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By Nick Wakeman

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Nick Wakeman

Don't expect retirement to slow George Newstrom down

George Newstrom doesn’t talk like a person jumping into retirement.

In fact, his voice conveys the same level of enthusiasm for technology and the government market as it did nearly 20 years ago when we first met.

Newstrom, who just turned 70, retired Tuesday from NTT Data, about 90 days after NTT Data acquired Dell Services in an $3.1 billion deal. Newstrom led Dell’s federal services business.

NTT Data already had a head of federal, Tim Conway, but Newstrom agreed to stay three months to help with the integration of the business. He also knew the time had come to do something else.

The short term plan is to continue serving on some boards of companies and non-profit organizations and stay involved in the education field.

“I don’t think I’ll work full-time again, but I’ll stay involved,” he said, joking that this was his third attempt at retirement.

Newstrom was a long-time leader at Electronic Data Systems Corp., and he left EDS to become Secretary of Technology for Virginia under Gov. Mark Warner. After his stint in Richmond, he joined Lee Technologies as president and chief operating officer. In 2011, Dell pulled him out of retirement one more time to run its federal services business. Between Warner and Lee and then Lee and Dell, Newstrom had short stints of retirement.

During his career, Newstrom has led multi-billion dollar organizations, managed global operations, and learned valuable lessons on being a leader.

Newstrom cites three career highlights about what he is most proud of.

The first is the World Congress of Information Technology. It is an event that draws participants from all over the world to discuss, learn and exhibit the latest in IT and related services. In 1998, Newstrom led the effort that brought the World Congress to Fairfax County, Va. The 2016 congress was in Brazil.

“I really think we put Fairfax County and Northern Virginia on the map,” he said. The event was a driver of economic development in the region, an experience that helped Newstrom in 2002 when he became secretary of technology. “Economic development was a big part of the work I did as secretary,” Newstrom said.

Another highlight was the three years he spent living in Hong Kong, managing EDS’s Asia-Pacific business. It was a $2 billion a year business that spread over a vast region. “A short hop for me was a five-hour flight to Tokyo,” he said.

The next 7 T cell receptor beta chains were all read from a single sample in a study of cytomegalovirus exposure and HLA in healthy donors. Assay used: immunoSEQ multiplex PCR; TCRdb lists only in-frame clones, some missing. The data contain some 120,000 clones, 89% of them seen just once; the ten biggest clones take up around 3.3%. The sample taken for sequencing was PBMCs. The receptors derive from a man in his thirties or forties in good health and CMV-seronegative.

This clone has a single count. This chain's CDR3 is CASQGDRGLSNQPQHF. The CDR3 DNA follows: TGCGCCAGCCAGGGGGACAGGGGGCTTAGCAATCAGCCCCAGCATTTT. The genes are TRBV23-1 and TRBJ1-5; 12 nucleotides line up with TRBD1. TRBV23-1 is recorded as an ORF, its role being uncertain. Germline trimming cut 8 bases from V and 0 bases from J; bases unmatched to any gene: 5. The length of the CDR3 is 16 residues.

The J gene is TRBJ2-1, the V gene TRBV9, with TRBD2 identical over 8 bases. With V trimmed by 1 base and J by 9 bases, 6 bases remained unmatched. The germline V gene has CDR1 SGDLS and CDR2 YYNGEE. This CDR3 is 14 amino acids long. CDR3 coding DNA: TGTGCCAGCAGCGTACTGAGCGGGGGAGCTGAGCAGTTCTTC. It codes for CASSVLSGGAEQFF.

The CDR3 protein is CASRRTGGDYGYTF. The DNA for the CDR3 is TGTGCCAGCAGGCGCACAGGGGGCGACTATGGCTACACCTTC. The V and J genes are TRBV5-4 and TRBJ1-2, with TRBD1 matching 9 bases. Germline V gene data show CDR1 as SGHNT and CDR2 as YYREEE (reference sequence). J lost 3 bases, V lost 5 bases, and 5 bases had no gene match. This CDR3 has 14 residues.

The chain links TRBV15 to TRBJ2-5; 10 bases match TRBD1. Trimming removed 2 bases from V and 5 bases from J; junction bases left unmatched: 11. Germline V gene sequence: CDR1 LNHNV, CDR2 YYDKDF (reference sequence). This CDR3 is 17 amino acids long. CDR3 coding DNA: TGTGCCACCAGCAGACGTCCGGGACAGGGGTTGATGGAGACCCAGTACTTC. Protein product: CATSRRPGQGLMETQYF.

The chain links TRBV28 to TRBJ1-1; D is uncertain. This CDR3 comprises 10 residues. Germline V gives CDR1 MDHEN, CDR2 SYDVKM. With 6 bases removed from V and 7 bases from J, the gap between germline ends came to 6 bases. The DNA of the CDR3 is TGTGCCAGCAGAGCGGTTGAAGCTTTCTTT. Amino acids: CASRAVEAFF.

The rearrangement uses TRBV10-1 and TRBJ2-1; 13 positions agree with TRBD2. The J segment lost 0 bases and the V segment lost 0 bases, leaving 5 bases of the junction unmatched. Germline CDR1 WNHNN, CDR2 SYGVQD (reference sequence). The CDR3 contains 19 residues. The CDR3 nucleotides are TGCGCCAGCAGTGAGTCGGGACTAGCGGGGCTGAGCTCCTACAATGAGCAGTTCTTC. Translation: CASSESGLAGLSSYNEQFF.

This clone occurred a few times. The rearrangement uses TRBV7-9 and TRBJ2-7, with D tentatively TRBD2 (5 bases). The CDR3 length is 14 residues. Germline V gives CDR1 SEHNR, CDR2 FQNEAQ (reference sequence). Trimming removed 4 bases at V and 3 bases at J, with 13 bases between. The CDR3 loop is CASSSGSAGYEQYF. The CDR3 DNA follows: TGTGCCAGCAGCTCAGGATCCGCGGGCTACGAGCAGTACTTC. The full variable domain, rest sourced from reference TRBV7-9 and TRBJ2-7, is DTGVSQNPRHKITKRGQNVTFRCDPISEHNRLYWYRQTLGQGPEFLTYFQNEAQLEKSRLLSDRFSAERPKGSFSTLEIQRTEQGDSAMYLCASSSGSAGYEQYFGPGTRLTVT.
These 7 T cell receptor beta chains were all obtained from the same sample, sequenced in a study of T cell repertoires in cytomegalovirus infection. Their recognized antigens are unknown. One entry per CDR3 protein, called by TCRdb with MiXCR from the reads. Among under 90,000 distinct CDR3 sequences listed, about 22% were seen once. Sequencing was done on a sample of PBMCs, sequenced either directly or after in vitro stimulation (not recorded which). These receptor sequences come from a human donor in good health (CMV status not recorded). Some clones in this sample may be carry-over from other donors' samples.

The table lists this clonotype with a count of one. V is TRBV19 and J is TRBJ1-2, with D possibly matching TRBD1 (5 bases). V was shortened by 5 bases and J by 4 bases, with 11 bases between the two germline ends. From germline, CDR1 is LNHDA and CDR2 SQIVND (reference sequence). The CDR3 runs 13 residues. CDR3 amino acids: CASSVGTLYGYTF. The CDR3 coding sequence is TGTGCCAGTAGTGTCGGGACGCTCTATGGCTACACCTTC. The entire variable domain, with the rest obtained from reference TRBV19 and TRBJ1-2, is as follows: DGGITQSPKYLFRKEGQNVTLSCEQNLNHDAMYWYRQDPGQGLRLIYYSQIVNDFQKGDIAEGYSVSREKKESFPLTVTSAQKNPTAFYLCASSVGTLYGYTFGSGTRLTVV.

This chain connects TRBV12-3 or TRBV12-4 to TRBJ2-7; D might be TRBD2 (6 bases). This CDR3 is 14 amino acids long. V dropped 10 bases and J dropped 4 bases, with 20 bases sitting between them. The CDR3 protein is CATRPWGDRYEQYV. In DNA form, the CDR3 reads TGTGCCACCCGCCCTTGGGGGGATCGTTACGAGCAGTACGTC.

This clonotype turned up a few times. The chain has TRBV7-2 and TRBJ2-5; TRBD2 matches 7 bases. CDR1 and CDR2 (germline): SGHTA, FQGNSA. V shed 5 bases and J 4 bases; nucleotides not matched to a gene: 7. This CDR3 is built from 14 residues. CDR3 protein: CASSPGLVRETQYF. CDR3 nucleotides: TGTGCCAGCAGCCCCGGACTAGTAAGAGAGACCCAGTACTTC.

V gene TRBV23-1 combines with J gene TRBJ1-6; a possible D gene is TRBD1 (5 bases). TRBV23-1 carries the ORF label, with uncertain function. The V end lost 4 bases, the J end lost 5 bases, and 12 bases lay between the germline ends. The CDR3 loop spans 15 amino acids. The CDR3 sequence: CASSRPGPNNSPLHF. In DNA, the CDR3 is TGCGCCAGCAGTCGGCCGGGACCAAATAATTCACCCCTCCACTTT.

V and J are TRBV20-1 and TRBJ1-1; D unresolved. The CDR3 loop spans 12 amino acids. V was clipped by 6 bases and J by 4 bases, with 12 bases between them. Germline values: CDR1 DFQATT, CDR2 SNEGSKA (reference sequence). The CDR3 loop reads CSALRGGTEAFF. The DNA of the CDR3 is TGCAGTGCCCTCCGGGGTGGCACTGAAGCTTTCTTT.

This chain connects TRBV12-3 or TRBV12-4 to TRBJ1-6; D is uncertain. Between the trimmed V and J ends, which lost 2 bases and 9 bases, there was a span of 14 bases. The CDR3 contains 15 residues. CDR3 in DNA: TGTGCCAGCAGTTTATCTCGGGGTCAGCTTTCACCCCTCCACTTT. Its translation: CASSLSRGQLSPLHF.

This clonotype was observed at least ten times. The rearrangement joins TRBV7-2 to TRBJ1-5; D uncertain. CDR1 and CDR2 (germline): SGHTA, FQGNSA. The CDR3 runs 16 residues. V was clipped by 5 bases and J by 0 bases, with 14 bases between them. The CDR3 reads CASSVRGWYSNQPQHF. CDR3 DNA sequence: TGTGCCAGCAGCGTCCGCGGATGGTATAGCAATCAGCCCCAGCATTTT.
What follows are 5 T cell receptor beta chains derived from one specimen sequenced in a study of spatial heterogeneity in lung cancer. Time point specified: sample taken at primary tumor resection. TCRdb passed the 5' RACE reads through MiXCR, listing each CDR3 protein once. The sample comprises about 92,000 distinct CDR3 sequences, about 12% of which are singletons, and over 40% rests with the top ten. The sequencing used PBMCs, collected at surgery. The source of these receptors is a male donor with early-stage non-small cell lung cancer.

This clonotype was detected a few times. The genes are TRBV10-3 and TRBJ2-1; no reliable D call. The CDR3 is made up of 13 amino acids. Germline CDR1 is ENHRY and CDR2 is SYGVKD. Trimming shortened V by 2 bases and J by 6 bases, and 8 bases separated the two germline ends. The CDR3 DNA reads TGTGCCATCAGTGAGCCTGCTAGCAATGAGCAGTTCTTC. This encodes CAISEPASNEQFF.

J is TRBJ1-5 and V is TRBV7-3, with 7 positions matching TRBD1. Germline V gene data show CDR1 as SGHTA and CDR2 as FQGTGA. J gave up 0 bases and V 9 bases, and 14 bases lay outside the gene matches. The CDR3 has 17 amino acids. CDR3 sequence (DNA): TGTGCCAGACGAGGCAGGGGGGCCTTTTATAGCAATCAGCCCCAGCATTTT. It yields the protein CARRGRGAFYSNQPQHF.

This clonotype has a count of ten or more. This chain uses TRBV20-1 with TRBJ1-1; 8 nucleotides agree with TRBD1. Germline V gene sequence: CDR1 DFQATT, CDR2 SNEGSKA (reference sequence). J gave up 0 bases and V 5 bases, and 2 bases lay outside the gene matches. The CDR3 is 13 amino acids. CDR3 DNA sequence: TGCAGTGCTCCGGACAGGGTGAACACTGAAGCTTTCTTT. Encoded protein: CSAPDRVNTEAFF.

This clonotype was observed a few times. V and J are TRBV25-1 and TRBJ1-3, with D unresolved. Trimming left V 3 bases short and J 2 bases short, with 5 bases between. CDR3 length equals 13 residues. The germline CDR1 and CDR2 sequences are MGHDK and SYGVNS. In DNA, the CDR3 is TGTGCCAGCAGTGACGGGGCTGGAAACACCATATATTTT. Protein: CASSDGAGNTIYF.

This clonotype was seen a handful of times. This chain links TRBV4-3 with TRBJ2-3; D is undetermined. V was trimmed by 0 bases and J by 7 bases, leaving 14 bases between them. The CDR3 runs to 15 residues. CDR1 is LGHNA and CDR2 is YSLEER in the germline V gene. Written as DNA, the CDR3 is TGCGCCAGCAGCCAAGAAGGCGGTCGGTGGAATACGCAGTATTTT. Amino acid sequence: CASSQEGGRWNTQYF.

“Personally, I learned a tremendous amount about Eastern culture, how they think, how they compete and their approach to education,” Newstrom said. “They work very hard at education and that is who we are competing with.”

Education also is his third career highlight and one of his passions. He’s been actively involved with George Mason University since 1984. He just recently stepped down as vice chair of the GMU Foundation Board. He’s also taught classes there and has a graduate level course starting in a couple months.

His passion for education, though, goes back to his own college days when he was working to get his California state teaching certificate.

“The day after I got my degree, Uncle Sam called,” Newstrom said. He was being drafted by the Army, but instead he enlisted in Marine Corps and eventually went to Officer Candidate School.

“I still have a passion for education and would love to teach part-time,” he said.

Wherever Newstrom has gone, he’s always found himself in leadership positions, but leadership styles have changed dramatically over the years, he said.

“I’m a Type A kind of guy, and the way I was taught was the leader stood up in front of people and said, 'Here’s what we are going to do and here’s how we do it,'” Newstrom said.

But that doesn’t cut it anymore. Today, it is about building teams and reaching across organizations and even borders to build those teams, he said.

“NTT Data is a multi-national organization; Dell was a multinational organization so I had people in multiple time zones, different organization, different countries, but we were trying to get to the same goal,” he said.

The key to leadership today is to focus on the goal, on the objective. “If you focus on fiefdoms and the org chart, you’ll fail,” he said.

“The change wasn’t natural for me,” Newstrom said. “But I was lucky enough to work with some great people at EDS, and then under Mark Warner and John Lee. They taught me a lot.”

Newstrom offered two pieces of advice when asked what he tells people starting their careers today.

“I told both my children, Go do the job others don’t want to do or can’t do,” he said.

Yes, it can be riskier but there also can be higher rewards. “If you do what everyone else does, you’ll be measured against everyone else,” he said.

But if you do what others can’t do and don’t want to do, you stand out. “That can be a huge trait for success,” he said.

His second piece of advice probably applies to anyone at any point in their career.

“Accept the truth that the world is changing and don’t stomp your feet about it,” Newstrom said. “Take the change and run with it.”

And speaking of change there is a lot change going on in the government market and the country overall.

“I’m encouraged by what I see going on, regardless of who is in the White House,” Newstrom said. “Technology is going to continue to accelerate the pace of change, and I’m encouraged that more people are getting involved.”

And you should expect Newstrom’s involvement to continue even if he isn’t running a company or a line of business.

“If you aren’t involved and engaged on a day to day basis, you lose that edge. I’ve seen that happen,” he said. “So it doesn’t matter where, I’ll continue to be involved.”

Posted by Nick Wakeman on Jan 31, 2017 at 12:35 PM


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